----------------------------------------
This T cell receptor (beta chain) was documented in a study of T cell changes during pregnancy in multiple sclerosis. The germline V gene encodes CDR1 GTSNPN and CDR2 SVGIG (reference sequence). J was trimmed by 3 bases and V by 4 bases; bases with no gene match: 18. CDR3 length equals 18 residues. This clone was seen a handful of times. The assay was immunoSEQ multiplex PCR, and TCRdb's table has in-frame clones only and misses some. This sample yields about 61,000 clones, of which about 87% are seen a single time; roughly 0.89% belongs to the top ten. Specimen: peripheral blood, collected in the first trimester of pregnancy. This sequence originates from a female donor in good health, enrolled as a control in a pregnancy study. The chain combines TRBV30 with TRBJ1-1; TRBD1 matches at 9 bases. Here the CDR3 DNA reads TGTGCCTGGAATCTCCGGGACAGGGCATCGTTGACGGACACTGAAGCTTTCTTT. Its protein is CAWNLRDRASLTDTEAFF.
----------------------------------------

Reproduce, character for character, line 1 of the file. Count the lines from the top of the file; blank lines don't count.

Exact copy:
This T cell receptor (beta chain) was documented in a study of T cell changes during pregnancy in multiple sclerosis. The germline V gene encodes CDR1 GTSNPN and CDR2 SVGIG (reference sequence). J was trimmed by 3 bases and V by 4 bases; bases with no gene match: 18. CDR3 length equals 18 residues. This clone was seen a handful of times. The assay was immunoSEQ multiplex PCR, and TCRdb's table has in-frame clones only and misses some. This sample yields about 61,000 clones, of which about 87% are seen a single time; roughly 0.89% belongs to the top ten. Specimen: peripheral blood, collected in the first trimester of pregnancy. This sequence originates from a female donor in good health, enrolled as a control in a pregnancy study. The chain combines TRBV30 with TRBJ1-1; TRBD1 matches at 9 bases. Here the CDR3 DNA reads TGTGCCTGGAATCTCCGGGACAGGGCATCGTTGACGGACACTGAAGCTTTCTTT. Its protein is CAWNLRDRASLTDTEAFF.